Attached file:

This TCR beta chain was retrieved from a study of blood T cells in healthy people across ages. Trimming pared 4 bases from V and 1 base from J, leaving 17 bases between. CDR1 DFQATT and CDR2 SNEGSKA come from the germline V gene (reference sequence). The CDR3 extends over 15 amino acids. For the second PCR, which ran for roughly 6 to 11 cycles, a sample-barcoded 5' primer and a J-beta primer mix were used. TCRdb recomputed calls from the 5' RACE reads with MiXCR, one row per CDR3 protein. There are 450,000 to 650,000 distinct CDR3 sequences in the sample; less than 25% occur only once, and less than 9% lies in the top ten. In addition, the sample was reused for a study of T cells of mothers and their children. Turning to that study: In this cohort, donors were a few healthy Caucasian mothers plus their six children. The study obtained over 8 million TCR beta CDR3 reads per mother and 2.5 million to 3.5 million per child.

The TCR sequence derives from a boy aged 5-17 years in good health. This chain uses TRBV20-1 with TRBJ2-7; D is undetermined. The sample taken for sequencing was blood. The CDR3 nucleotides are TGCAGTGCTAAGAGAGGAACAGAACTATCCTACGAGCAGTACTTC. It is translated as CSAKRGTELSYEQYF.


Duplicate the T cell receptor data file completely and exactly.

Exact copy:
This TCR beta chain was retrieved from a study of blood T cells in healthy people across ages. Trimming pared 4 bases from V and 1 base from J, leaving 17 bases between. CDR1 DFQATT and CDR2 SNEGSKA come from the germline V gene (reference sequence). The CDR3 extends over 15 amino acids. For the second PCR, which ran for roughly 6 to 11 cycles, a sample-barcoded 5' primer and a J-beta primer mix were used. TCRdb recomputed calls from the 5' RACE reads with MiXCR, one row per CDR3 protein. There are 450,000 to 650,000 distinct CDR3 sequences in the sample; less than 25% occur only once, and less than 9% lies in the top ten. In addition, the sample was reused for a study of T cells of mothers and their children. Turning to that study: In this cohort, donors were a few healthy Caucasian mothers plus their six children. The study obtained over 8 million TCR beta CDR3 reads per mother and 2.5 million to 3.5 million per child.

The TCR sequence derives from a boy aged 5-17 years in good health. This chain uses TRBV20-1 with TRBJ2-7; D is undetermined. The sample taken for sequencing was blood. The CDR3 nucleotides are TGCAGTGCTAAGAGAGGAACAGAACTATCCTACGAGCAGTACTTC. It is translated as CSAKRGTELSYEQYF.